HM Fort Roughs was one of several World War II installations that were designed by Guy Maunsell and known collectively as His Majesty’s Forts or as Maunsell Sea Forts; its purpose was to guard the port of Harwich, Essex, and more broadly, the Thames estuary. This 4,500 ton artificial naval installation is similar in some respects to “fixed” offshore oil platforms. It is situated on Rough Sands, a sandbar located approximately 11 kilometres (6 nmi) from the coast of Suffolk and 13 kilometres (7 nmi) from the coast of Essex. Today it is the location and de facto capital of the self-proclaimed and unrecognised state, the Principality of Sealand.
On the afternoon of 23 June 2006, the top platform of the Roughs Tower caught fire due to an electrical fault. A Royal Air Force rescue helicopter transferred one person to Ipswich hospital, directly from the tower. The Harwich lifeboat stood by the Roughs Tower until a local fire tug extinguished the fire. All damage was repaired by November 2006.
Leaving Portus Itius in France, from a lagoon which stretched to St Omer behind a fringe of islands including Calais and Boulogne, the Roman fleet was swept northwards by the tide and prevailing winds.
When the tide turned, they rowed towards Pegwell Bay and Ebbsfleet. They built their Triumphal Arch next to Thanet, now silted up, but a true island even in Medieval times.
Past, Present and Future are woven tightly together, yet I effortlessly slip between the warp and weft of this strange fabric.
A Roman Triumphal Arch—faced in Michelangelo’s favourite white marble from Carrara—shone so brightly as to be seen from France.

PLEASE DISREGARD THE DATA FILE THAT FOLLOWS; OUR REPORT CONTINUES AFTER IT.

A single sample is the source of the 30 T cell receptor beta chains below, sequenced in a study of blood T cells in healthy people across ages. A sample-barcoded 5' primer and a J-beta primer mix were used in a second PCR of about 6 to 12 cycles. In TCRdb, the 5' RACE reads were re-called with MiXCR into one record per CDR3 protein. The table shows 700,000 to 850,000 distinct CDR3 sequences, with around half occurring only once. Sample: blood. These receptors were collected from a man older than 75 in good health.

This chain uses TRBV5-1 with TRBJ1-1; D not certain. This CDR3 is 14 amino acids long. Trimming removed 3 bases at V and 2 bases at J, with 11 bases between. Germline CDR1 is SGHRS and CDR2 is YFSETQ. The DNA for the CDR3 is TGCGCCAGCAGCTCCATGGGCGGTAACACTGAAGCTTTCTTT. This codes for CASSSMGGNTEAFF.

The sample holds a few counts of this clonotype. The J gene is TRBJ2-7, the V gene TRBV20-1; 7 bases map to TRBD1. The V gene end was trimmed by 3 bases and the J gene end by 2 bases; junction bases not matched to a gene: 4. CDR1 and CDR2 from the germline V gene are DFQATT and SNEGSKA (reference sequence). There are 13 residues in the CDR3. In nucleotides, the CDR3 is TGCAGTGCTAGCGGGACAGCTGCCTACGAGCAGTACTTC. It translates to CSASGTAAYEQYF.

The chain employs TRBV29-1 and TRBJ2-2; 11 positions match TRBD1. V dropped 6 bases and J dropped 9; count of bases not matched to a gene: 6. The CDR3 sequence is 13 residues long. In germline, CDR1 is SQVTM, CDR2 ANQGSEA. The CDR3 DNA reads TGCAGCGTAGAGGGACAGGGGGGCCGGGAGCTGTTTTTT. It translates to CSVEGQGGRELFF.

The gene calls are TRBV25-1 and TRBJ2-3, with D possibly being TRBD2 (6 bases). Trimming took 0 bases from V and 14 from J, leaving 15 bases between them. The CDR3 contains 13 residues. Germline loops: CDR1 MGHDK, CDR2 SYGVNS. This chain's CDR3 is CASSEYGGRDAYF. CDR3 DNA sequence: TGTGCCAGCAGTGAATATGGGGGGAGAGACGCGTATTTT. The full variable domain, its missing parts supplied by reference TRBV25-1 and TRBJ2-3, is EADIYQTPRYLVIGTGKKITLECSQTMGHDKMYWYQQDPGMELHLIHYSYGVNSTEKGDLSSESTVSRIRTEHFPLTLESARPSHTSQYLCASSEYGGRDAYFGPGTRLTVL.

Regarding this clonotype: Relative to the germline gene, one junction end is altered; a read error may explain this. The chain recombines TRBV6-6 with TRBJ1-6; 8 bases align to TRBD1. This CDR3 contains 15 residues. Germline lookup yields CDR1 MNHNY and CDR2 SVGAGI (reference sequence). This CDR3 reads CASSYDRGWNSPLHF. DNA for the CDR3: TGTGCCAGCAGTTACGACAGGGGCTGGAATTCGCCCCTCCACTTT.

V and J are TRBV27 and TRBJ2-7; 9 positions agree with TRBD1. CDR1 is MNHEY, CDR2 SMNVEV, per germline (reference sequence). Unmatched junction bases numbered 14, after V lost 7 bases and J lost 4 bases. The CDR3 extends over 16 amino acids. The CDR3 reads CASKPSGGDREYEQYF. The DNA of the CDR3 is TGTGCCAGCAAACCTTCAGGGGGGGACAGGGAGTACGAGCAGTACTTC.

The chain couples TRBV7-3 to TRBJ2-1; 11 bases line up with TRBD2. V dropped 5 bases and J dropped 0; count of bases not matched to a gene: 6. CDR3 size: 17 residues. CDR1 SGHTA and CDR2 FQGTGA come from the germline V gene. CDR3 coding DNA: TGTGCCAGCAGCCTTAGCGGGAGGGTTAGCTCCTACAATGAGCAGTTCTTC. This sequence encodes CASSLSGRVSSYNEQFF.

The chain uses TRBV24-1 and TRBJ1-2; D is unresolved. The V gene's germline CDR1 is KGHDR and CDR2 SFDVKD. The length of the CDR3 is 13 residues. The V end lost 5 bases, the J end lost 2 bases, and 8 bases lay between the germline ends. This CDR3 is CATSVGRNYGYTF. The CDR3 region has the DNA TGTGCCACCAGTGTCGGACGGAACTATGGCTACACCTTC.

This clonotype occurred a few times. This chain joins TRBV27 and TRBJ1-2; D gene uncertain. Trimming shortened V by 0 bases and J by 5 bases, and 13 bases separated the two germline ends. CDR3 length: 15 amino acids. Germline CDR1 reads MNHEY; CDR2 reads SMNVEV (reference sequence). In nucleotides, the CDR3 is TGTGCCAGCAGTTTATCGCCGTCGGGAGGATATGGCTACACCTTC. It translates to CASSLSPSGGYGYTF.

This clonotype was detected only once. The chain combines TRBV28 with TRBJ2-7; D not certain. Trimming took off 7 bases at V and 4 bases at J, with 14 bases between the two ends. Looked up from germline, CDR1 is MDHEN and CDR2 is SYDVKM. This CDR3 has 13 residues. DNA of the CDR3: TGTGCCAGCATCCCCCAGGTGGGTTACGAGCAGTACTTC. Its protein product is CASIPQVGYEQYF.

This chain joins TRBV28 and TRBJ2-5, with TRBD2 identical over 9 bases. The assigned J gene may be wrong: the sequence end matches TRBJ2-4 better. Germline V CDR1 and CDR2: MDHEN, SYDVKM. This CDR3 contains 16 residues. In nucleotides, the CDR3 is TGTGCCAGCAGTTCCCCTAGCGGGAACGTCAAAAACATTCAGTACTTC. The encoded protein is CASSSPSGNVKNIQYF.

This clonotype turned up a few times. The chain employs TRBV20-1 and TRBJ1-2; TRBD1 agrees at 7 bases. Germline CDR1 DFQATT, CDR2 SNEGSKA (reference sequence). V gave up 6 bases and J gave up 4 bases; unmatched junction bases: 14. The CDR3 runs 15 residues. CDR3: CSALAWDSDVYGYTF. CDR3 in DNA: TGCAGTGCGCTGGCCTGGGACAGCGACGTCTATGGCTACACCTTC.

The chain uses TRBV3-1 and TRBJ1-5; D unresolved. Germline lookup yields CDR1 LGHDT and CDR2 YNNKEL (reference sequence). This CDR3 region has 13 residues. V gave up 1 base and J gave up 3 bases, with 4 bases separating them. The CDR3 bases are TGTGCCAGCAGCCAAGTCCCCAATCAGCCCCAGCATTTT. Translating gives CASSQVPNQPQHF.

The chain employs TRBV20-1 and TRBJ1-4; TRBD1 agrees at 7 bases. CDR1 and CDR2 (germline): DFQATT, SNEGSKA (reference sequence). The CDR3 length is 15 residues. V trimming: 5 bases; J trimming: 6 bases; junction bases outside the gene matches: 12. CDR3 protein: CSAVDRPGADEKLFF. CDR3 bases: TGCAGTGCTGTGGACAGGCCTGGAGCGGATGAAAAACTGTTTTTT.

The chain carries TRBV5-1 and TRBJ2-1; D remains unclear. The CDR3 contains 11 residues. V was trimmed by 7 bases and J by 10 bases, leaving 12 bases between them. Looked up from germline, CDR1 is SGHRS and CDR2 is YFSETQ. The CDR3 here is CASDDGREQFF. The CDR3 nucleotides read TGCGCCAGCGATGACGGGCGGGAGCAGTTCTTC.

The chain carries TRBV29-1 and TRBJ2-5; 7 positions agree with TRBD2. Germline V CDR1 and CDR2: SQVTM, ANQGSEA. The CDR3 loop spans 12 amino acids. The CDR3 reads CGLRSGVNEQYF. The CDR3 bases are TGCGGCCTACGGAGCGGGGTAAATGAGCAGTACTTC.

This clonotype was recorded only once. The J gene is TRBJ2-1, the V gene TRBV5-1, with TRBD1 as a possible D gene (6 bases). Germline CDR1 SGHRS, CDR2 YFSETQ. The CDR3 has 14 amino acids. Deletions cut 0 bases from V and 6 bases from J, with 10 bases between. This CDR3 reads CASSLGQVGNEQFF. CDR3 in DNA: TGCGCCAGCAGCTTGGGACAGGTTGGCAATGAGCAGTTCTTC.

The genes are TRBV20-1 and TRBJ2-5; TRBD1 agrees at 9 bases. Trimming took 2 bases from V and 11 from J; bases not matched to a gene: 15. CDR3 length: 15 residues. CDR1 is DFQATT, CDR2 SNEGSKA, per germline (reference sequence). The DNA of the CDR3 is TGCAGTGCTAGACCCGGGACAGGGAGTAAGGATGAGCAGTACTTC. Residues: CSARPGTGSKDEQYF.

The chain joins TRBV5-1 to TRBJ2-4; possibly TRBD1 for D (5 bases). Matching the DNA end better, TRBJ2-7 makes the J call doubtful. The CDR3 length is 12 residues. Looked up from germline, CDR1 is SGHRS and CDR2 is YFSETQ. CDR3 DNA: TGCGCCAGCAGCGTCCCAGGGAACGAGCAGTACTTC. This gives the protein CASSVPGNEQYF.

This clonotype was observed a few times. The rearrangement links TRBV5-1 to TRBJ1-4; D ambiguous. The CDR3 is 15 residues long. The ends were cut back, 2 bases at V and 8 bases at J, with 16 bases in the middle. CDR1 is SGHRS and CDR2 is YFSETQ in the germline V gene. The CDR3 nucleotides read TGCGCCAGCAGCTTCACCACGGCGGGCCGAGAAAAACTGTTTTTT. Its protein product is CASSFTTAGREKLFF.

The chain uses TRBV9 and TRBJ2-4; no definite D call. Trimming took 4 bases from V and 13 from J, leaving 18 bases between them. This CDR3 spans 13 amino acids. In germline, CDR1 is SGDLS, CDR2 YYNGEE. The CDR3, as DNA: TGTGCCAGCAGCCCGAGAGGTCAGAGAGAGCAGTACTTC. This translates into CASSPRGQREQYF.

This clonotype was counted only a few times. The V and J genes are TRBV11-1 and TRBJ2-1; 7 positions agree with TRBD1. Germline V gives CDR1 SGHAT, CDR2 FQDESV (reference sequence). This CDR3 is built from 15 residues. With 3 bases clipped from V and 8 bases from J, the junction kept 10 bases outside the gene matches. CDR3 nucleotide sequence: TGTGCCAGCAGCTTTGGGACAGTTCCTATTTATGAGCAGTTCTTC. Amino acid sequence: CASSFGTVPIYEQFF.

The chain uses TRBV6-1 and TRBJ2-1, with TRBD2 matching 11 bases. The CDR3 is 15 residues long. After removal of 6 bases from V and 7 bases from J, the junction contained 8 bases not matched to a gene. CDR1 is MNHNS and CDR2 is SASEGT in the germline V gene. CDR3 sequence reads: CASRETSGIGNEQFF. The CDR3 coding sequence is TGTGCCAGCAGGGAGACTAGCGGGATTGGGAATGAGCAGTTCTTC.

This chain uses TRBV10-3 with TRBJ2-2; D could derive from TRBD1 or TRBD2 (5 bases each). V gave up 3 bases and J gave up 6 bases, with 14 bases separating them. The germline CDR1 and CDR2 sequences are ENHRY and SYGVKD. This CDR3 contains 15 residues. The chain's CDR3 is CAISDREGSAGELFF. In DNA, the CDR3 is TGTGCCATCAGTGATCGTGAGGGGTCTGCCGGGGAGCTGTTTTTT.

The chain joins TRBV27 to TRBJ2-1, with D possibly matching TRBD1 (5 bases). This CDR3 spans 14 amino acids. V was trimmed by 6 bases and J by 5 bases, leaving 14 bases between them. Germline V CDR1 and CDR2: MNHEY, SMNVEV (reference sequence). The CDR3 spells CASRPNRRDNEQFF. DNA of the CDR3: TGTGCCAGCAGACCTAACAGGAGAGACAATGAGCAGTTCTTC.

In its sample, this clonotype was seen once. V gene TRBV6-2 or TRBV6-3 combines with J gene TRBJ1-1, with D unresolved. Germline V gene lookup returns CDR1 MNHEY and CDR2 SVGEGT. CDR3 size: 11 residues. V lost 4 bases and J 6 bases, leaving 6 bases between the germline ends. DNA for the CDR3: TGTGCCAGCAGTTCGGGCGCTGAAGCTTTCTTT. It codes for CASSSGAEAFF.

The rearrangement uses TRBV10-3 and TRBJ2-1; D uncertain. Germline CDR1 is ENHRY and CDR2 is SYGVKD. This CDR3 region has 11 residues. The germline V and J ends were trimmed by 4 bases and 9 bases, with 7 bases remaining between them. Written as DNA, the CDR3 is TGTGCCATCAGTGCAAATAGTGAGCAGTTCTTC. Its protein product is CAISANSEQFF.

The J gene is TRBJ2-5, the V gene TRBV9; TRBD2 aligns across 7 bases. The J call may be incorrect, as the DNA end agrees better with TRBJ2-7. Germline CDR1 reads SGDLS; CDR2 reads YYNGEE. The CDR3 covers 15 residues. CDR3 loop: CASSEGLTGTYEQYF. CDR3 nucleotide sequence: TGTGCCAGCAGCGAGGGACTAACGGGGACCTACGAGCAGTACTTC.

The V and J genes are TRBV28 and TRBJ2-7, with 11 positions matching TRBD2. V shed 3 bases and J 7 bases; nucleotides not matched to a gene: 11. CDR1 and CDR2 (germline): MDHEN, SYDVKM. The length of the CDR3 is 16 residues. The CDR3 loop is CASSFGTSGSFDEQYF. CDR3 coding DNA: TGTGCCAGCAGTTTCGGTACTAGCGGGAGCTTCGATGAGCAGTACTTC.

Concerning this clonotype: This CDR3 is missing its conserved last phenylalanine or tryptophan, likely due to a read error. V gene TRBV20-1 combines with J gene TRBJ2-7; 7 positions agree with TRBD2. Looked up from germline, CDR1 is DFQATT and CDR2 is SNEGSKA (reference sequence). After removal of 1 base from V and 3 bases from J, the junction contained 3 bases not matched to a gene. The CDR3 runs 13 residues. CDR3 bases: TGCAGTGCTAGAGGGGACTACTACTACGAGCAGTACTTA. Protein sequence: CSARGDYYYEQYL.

The ominous Cooling Towers of Richborough Power Station were an aide to all shipping around Böcklin’s Isle of the Dead, where thousands of blackened, Bronze Age bones are buried ankle-deep upon the white, chalk cliffs.
The ships wait for the turn of the tide to bear them straight to the new mega-port of London Gateway. After unloading, they will gorge themselves upon thousands of tonnes of refuse, then build our hell in another people’s paradise.
Mammon sits enthroned once more in London’s new Heart of Darkness. A palace bedecked with gigantic cranes transported ready-made across the ocean all the way from The East.
Knock John fort is situated approximately 16.1 kilometres (9 nmi) from the coast off Essex and was grounded on 1 August 1942. It was decommissioned on 14 June 1945 and evacuated on 25 June 1945. The platform was maintained until May 1956 when it was abandoned. In 2009, it was observed that there was a slight distortion of the legs when viewing the tower from west to east. It is thought that underscouring is the cause of this.
Abandoned as a flood-defence after the D-Day landings a dozen, half-sunken, ferro-cement lighters flounder in the marshes beside the Tilda-Rice factory of Rainham. A wire ‘Diver’ sculpture by Kaufman emerges from the depths.
Rotting pirate corpses in creaking cages, swung in the crosswinds of Bugsby’s Reach, where the tide now runs in and out of Richard Wilson’s ’Slice of Reality’. His sawn-in-half ship gapes, dissected on the shore.
Anthony Gormley’s sculptures, forlorn and alone, stand firm on their posts in the rising and falling tide of Limehouse Reach.
Attracting the uninitiated into the cult’s sinister, smoky, high-tech cave, London’s Roman Temple of Mithras was where Sacred Bulls were ritually sacrificed. It was first removed, then reconstructed beneath the new Bloomberg building, which squats over the Sacred River Walbrook ‘doing its buisness’. Christina Inglesias’ ‘Forgotten Streams’ are fabulously foul, artistically odourless cesspools of humanity. These twin fountains of tarnished bronze, punch me cleverly below the belt.